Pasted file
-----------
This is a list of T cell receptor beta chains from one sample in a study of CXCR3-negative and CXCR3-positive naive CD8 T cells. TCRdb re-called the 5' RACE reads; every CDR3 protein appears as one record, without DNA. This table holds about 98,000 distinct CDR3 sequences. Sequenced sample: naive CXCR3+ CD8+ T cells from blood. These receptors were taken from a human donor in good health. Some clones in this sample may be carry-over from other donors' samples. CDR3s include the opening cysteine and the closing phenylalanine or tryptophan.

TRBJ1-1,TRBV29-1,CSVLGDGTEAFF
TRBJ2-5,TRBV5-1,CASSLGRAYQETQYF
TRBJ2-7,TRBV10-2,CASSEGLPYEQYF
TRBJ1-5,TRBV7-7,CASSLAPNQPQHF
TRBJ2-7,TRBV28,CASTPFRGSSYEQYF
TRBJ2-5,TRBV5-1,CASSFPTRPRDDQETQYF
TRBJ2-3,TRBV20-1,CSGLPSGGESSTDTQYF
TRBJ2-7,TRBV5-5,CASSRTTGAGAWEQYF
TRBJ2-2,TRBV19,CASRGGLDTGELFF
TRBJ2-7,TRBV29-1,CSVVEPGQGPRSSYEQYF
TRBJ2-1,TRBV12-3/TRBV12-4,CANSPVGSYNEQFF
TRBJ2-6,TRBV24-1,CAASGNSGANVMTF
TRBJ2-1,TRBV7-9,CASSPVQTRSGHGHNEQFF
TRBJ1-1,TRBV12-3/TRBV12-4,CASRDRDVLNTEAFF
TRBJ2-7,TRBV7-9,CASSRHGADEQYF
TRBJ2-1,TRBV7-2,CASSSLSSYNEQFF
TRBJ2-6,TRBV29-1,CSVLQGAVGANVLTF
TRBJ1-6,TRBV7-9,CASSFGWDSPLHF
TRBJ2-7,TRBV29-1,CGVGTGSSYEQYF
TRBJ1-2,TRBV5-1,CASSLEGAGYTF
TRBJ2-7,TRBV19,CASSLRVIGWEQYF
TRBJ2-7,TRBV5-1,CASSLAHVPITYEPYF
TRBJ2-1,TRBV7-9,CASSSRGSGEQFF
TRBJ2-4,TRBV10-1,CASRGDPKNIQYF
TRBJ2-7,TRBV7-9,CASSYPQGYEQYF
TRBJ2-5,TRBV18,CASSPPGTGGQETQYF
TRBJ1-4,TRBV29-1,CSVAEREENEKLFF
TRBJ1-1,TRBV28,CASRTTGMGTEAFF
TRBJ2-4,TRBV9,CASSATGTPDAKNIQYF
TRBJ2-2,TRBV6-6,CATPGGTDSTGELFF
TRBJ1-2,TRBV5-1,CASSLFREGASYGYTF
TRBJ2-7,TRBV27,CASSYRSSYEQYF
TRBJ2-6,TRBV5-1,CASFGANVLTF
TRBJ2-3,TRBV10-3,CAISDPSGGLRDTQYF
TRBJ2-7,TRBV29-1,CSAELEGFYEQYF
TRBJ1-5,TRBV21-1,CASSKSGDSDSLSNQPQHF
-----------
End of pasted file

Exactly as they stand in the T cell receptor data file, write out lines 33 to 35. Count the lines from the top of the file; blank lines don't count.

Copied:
TRBJ2-7,TRBV27,CASSYRSSYEQYF
TRBJ2-6,TRBV5-1,CASFGANVLTF
TRBJ2-3,TRBV10-3,CAISDPSGGLRDTQYF